Extravaganza slated for Tony opener

GOOD MORNING: Wanna know the opening number of the Tonys, June 3? Producers of the four nominated revival musicals met all day Tuesday with exec producer Gary Smith and with — New York’s Metropolitan Transit Authority. Howcum the MTA? To set aside a dedicated subway train and station track for this Tony show launcher: The cast of “42nd Street” will exit Ford theater on 42nd St. and enter the subway station, where it will board a train joined with the cast of “Rocky Horror Show” and “Bells Are Ringing” (also nominees). All three groups then exit the 50th St. station, head onto the stage of the Radio City Music Hall, join the other nominee, “Follies,” and all four companies perform a giant tap number to open the show, directed by Glen Weiss. Although Equity only allows performers to appear on the Tonys in portions of their own show, they’ve given waivers for all four casts to join in the doings (pre-taped) on the subway and the tap extravaganza for the opener. It’s very expensive, and all shows help defray the costs for the Tony appearances (a great public relations outing, of course). And how do you follow that opening number? “And now — ladies and gentlemen, your hosts for the 55th Annual Tony Awards, (nominees) Matthew Broderick and Nathan Lane!” That’s showbiz!

LONG LIVE “THE EMPEROR” — he turned 75 Tuesday. He is, of course, Don Rickles, who, many thought, might have been assassinated long ago because of his bravado barbs from coast-to-coast boites. It was back in 1957 when he thundered onto a Hollywood Blvd. stage for the first time at Zardi’s. I had already been writing the “Just for Variety” column for four years and occasionally did nitery reviews when the paper was short-handed because of the plethora of saloon acts in those days. I was at Zardi’s that fateful opening night but, luckily, I didn’t review Rickles. I didn’t dig him. Fortunately, Mike Kaplan did, and he noted of Rickles’ act, “It defies formal description.” It still does — and he still remains inimitable and everyone loves him for it … The love poured forth at the plush, new St. Regis Hotel Century City, where Don’s wife, Barbara, gathered family and close friends to royally toast the roaster-uber-alles. Son Larry created a reel of Rickles’ life and career with scenes from L.A.’s Slate Bros. club on La Cienega, where celebs packed the joint just to have Rickles ridicule ’em. They varied from Frank Sinatra to Louella O. Parsons. Yeah, even yours truly was flattered to be flattened. Rickles’ daughter Mindy was on hand with husband Ed — they are expecting the second Rickles grandchild. Also there, Rickles’ longtime manager Eliott Weisman (he also managed Frank Sinatra for whom Rickles often opened) and Jerry Brownstein, Don’s business manager for over 40 years. Best pals, the Bob Newharts, were there. Nancy O’Connor on hand sans Carroll (hospitalized for treatment of an infected toe — you recall diabetes cost him a toe last year). Carroll is undergoing treatment at home today. And Dolly Martin was there solo, sans Dick, who was hospitalized with a heart problem, fixed with medication. He too is home today. Martin is celebrating the purchase of all four years of “Rowan and Martin’s Laugh-In” by Bill Haber’s Trio cable web (airs twice a day, five days a week starting June 10). George Schlatter, at Rickles’ party, is busy editing two minutes out of each to comply with the 49 mins. cable format. The show sold for $25,000 a seg, and there are 141 of ’em. “Laugh-In” was also bought by Rhino for the homevideo market … Tony Danza even got Rickles and Jerry Perenchio to sing (“Our Love Is Here to Stay”). And when Jerry Vale complimented Danza, the latter was non-plussed: “Jerry Vale complimenting MY singing!” Danza exclaimed. Meanwhile Danza has a three-week gig at Feinstein’s in the Regency in N.Y., June 12-30. He’s winding the “Family Law” season and Monday’s seg deals with the death penalty — two days before the McVeigh execution. On Monday’s episode, Danza opposes the death penalty. Pals at the party were also concerned about the absent Dick Van Patten, but I spoke to him Tuesday and he’s OK after surgery removed a stone from his bladder. He and Frank Gorshin head out on a three-month tour with “The Sunshine Boys” this summer. Son Jimmy Van Patten plays Dick’s nephew in the Neil Simon classic … Although 75, Rickles isn’t slowing down one bit — he’s busier than ever. He plays the Stardust May 17-20 in Vegas, part of a two-year deal; June 1 at Caesars Coliseum in Omaha; June 2 at the Chicago Comedy Fest, and dates through the summer including a July 15 date with Regis Philbin at the New Jersey Performing arts Center in Newark.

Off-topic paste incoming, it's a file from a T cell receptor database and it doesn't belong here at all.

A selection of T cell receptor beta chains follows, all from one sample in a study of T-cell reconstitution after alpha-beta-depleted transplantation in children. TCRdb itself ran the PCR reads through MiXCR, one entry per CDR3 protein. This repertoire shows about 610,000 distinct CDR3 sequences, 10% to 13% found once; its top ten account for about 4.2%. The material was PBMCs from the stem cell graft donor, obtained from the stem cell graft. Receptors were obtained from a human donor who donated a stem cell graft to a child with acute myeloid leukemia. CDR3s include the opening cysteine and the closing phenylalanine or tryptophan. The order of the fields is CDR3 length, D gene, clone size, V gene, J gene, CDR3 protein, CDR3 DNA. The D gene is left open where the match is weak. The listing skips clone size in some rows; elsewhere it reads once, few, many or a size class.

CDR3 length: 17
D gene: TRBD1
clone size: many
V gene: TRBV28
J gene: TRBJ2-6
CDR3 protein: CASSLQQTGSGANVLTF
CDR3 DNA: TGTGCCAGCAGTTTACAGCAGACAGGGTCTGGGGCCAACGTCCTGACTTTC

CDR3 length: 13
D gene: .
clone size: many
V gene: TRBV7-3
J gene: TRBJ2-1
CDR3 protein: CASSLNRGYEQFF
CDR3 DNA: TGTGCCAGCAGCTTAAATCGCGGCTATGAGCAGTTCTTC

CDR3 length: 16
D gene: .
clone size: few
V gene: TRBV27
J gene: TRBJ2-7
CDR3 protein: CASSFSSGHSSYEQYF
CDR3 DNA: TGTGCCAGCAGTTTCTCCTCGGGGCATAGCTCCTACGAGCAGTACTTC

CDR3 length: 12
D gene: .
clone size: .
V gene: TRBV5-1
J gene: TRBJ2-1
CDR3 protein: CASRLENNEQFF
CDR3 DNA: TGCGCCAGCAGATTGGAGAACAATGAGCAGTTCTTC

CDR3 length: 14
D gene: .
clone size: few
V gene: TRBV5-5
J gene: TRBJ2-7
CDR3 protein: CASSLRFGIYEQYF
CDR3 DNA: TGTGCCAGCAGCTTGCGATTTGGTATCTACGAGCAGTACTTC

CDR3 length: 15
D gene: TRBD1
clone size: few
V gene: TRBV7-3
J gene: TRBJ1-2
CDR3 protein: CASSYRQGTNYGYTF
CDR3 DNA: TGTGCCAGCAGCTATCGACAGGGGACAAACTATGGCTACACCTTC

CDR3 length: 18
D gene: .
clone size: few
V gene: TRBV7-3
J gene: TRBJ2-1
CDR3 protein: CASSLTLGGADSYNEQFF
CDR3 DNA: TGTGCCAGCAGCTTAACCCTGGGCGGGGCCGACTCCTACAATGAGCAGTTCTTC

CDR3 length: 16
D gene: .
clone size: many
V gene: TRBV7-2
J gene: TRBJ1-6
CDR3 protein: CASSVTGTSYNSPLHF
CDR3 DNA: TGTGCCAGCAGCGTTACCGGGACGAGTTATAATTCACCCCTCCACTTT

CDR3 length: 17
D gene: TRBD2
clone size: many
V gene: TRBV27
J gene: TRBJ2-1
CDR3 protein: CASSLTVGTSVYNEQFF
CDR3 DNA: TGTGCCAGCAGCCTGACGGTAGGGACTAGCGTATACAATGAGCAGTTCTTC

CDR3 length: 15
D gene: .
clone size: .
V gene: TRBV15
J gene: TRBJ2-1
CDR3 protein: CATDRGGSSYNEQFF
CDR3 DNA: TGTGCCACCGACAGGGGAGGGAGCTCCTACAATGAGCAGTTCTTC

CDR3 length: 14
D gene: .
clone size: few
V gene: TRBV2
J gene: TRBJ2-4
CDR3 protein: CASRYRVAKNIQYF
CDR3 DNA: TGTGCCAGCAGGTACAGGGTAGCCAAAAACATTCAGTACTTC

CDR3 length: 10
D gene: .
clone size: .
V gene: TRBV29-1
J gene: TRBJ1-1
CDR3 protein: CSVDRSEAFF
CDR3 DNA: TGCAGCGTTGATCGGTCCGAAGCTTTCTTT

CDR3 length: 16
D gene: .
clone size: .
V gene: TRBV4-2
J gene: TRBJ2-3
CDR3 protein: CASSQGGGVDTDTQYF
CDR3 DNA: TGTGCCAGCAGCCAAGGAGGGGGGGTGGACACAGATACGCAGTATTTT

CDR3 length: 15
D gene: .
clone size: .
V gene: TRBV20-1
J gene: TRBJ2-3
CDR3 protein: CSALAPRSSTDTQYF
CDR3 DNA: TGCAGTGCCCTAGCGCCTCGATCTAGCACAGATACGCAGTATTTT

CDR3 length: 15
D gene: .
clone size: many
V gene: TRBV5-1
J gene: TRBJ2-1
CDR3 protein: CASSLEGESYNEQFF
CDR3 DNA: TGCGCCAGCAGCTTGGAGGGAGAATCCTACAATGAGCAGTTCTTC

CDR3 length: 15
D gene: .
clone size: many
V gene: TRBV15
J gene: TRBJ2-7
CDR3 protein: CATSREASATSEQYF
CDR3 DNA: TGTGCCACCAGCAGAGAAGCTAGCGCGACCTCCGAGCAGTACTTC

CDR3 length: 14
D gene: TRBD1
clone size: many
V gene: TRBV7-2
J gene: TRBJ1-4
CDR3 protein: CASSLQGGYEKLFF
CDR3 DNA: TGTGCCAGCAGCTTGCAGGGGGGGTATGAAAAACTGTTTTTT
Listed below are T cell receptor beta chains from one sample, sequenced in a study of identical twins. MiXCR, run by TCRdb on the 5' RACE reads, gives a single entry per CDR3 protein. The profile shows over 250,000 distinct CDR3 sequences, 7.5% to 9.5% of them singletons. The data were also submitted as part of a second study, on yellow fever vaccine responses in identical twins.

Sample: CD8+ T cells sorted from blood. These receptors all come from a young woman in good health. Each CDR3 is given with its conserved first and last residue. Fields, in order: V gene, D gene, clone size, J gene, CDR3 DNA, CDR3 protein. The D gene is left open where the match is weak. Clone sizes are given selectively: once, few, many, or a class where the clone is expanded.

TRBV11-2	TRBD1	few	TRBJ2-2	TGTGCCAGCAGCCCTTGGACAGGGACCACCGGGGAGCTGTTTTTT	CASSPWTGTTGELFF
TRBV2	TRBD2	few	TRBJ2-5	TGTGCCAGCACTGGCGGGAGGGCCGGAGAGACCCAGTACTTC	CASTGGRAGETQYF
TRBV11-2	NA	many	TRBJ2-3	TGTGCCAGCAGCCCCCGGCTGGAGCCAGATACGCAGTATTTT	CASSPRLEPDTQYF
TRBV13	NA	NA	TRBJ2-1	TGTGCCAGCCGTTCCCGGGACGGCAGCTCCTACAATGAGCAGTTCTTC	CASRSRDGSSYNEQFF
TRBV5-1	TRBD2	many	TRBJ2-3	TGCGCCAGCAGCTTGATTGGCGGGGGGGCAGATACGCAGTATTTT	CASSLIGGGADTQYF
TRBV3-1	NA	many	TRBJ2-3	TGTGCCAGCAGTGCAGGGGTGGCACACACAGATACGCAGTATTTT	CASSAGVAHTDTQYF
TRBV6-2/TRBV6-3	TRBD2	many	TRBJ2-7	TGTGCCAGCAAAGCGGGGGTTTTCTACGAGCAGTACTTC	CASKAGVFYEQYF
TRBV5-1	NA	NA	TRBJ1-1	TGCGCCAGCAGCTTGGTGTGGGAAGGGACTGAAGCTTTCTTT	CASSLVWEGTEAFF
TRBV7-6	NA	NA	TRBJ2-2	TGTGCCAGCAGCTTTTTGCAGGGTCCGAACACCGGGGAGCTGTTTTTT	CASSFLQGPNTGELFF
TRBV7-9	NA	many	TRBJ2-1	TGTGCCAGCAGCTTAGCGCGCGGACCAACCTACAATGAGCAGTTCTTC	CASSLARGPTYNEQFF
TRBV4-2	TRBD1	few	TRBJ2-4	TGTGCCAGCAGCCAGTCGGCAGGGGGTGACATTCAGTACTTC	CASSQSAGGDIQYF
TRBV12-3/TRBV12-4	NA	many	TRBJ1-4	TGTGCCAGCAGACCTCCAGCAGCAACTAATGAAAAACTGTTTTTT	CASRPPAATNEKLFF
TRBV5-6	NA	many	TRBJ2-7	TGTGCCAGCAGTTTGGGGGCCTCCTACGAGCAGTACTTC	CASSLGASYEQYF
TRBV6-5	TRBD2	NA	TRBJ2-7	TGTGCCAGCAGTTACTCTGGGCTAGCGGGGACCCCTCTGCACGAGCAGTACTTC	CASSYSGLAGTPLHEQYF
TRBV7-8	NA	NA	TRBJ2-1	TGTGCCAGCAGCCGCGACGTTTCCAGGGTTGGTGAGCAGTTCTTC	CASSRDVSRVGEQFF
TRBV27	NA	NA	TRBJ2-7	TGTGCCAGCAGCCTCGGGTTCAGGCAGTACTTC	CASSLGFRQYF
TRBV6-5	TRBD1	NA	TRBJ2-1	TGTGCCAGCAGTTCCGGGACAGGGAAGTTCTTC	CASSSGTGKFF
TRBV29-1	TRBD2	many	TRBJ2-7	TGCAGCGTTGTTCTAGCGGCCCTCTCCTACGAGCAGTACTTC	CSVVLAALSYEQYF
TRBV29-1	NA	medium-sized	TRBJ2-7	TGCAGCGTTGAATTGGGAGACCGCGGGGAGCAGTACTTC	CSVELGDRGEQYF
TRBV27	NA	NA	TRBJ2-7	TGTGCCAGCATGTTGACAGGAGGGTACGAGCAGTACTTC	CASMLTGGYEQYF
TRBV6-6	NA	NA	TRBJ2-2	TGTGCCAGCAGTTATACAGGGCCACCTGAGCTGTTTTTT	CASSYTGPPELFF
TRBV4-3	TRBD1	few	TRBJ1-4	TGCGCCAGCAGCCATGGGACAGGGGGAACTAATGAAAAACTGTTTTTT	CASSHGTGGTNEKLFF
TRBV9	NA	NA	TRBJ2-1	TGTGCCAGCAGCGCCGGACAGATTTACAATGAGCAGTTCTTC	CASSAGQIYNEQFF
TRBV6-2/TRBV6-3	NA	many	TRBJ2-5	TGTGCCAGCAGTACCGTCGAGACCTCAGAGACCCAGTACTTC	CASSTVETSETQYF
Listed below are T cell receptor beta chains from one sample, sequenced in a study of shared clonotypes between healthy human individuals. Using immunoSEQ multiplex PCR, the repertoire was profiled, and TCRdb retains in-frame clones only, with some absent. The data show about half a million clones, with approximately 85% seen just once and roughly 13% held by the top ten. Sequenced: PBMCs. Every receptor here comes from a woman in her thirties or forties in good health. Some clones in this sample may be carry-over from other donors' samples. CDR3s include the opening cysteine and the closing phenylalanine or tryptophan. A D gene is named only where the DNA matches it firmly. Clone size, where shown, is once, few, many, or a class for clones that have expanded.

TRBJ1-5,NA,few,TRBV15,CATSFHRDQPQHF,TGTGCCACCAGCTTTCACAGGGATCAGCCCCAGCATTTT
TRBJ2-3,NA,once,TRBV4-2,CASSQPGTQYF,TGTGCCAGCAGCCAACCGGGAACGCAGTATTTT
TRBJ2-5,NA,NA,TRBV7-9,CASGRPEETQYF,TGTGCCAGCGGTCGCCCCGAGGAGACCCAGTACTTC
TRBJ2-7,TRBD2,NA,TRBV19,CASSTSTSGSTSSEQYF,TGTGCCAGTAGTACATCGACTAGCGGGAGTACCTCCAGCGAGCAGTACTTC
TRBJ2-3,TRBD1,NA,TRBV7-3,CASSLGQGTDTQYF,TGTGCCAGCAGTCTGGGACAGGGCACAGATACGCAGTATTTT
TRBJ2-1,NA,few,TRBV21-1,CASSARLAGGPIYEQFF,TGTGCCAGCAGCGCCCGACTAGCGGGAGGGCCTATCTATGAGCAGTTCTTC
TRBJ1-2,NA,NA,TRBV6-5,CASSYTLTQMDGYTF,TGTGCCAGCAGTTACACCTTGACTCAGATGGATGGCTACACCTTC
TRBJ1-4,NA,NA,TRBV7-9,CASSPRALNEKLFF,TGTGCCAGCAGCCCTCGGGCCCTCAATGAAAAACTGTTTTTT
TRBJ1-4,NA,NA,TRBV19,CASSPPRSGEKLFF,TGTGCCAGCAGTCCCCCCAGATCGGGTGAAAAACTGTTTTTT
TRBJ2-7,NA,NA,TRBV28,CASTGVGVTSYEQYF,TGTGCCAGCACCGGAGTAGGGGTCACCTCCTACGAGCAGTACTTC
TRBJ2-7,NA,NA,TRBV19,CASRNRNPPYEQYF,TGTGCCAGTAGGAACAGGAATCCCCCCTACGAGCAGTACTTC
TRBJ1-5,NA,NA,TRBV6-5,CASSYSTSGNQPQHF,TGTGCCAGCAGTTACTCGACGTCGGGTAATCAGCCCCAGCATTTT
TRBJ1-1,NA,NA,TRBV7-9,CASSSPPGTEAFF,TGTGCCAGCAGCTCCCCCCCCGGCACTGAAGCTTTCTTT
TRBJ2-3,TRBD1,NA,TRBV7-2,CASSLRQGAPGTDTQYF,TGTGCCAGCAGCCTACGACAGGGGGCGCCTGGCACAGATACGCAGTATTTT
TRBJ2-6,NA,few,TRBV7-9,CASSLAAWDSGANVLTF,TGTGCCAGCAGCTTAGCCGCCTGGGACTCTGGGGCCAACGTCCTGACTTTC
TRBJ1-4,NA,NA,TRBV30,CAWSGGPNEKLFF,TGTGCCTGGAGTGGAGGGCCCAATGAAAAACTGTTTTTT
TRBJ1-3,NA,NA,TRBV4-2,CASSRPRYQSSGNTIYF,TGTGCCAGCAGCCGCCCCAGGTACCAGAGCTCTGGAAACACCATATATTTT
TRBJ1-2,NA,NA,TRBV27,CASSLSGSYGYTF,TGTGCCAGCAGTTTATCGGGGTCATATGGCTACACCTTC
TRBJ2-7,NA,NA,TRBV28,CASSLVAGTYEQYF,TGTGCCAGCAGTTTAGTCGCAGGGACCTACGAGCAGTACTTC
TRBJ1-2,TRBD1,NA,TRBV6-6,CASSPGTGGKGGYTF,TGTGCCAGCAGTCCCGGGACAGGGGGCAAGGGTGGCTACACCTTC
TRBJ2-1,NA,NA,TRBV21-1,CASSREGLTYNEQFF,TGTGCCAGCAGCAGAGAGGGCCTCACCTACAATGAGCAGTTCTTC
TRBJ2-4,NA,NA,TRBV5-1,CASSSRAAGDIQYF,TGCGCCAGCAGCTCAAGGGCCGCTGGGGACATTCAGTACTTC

HARRISON FORD, WHO HAS HAD PLENTY of (movie) thrills and chills — hosts the AFI’s “100 Years … 100 Thrills” on CBS, airing June 12. He taped his seg in New York. Talking birthdays, George Clooney celebrated his 40th with a party at his house, with most of the cast of “Ocean’s Eleven” on hand. Clooney’s date was Lisa Snowden. “Ocean’s” producer Jerry Weintraub presented Clooney with a completely restored 1974 Cadillac station wagon … Billy Wilder is home after a brief hospital stay for pneumonia. “Sunset Boulevard” screened at the El Capitan’s 75th anni Tuesday night with guests including Nancy Olson and Ray Evans who, with partner Jay Livingston, had written — on Wilder’s request — this song for the pic, “I’ve Got the Paramount-Don’t-Want-Me Blues.” It was cut after the (unfavorable) Chicago sneak.